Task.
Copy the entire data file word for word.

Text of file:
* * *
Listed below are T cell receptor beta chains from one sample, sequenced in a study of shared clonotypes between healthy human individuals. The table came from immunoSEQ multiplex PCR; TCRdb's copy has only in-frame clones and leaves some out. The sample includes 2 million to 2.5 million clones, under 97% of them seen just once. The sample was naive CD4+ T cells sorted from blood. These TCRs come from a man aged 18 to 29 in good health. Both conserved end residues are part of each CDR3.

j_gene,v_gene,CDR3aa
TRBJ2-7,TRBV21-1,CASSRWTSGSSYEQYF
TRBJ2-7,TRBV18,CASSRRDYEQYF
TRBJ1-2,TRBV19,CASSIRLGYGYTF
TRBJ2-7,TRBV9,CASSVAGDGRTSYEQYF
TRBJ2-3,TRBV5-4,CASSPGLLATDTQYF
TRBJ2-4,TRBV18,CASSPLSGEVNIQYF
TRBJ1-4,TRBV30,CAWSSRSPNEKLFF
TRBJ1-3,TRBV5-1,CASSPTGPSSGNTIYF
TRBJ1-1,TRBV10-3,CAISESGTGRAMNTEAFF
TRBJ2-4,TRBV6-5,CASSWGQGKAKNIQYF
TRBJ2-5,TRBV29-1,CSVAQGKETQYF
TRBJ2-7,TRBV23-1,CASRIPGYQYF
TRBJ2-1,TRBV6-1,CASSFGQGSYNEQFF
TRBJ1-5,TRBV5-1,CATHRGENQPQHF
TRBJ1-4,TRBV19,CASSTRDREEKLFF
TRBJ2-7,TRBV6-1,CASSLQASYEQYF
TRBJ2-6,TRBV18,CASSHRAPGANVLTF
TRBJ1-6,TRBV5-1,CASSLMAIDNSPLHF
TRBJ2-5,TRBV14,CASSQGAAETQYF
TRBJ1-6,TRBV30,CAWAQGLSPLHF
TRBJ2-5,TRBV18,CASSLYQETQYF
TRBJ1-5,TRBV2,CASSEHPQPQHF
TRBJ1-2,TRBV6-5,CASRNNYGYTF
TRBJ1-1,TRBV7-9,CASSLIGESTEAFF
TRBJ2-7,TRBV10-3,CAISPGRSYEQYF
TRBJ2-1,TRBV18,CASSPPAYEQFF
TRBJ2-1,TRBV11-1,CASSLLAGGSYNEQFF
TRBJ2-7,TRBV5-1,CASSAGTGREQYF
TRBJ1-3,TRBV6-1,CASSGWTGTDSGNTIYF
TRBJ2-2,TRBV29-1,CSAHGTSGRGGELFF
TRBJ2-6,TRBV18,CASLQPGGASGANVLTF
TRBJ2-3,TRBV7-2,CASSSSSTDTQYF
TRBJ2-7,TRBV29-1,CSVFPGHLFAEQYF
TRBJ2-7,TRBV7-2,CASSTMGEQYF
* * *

Listed below are T cell receptor beta chains from one sample, sequenced in a study of shared clonotypes between healthy human individuals. The table came from immunoSEQ multiplex PCR; TCRdb's copy has only in-frame clones and leaves some out. The sample includes 2 million to 2.5 million clones, under 97% of them seen just once. The sample was naive CD4+ T cells sorted from blood. These TCRs come from a man aged 18 to 29 in good health. Both conserved end residues are part of each CDR3.

j_gene,v_gene,CDR3aa
TRBJ2-7,TRBV21-1,CASSRWTSGSSYEQYF
TRBJ2-7,TRBV18,CASSRRDYEQYF
TRBJ1-2,TRBV19,CASSIRLGYGYTF
TRBJ2-7,TRBV9,CASSVAGDGRTSYEQYF
TRBJ2-3,TRBV5-4,CASSPGLLATDTQYF
TRBJ2-4,TRBV18,CASSPLSGEVNIQYF
TRBJ1-4,TRBV30,CAWSSRSPNEKLFF
TRBJ1-3,TRBV5-1,CASSPTGPSSGNTIYF
TRBJ1-1,TRBV10-3,CAISESGTGRAMNTEAFF
TRBJ2-4,TRBV6-5,CASSWGQGKAKNIQYF
TRBJ2-5,TRBV29-1,CSVAQGKETQYF
TRBJ2-7,TRBV23-1,CASRIPGYQYF
TRBJ2-1,TRBV6-1,CASSFGQGSYNEQFF
TRBJ1-5,TRBV5-1,CATHRGENQPQHF
TRBJ1-4,TRBV19,CASSTRDREEKLFF
TRBJ2-7,TRBV6-1,CASSLQASYEQYF
TRBJ2-6,TRBV18,CASSHRAPGANVLTF
TRBJ1-6,TRBV5-1,CASSLMAIDNSPLHF
TRBJ2-5,TRBV14,CASSQGAAETQYF
TRBJ1-6,TRBV30,CAWAQGLSPLHF
TRBJ2-5,TRBV18,CASSLYQETQYF
TRBJ1-5,TRBV2,CASSEHPQPQHF
TRBJ1-2,TRBV6-5,CASRNNYGYTF
TRBJ1-1,TRBV7-9,CASSLIGESTEAFF
TRBJ2-7,TRBV10-3,CAISPGRSYEQYF
TRBJ2-1,TRBV18,CASSPPAYEQFF
TRBJ2-1,TRBV11-1,CASSLLAGGSYNEQFF
TRBJ2-7,TRBV5-1,CASSAGTGREQYF
TRBJ1-3,TRBV6-1,CASSGWTGTDSGNTIYF
TRBJ2-2,TRBV29-1,CSAHGTSGRGGELFF
TRBJ2-6,TRBV18,CASLQPGGASGANVLTF
TRBJ2-3,TRBV7-2,CASSSSSTDTQYF
TRBJ2-7,TRBV29-1,CSVFPGHLFAEQYF
TRBJ2-7,TRBV7-2,CASSTMGEQYF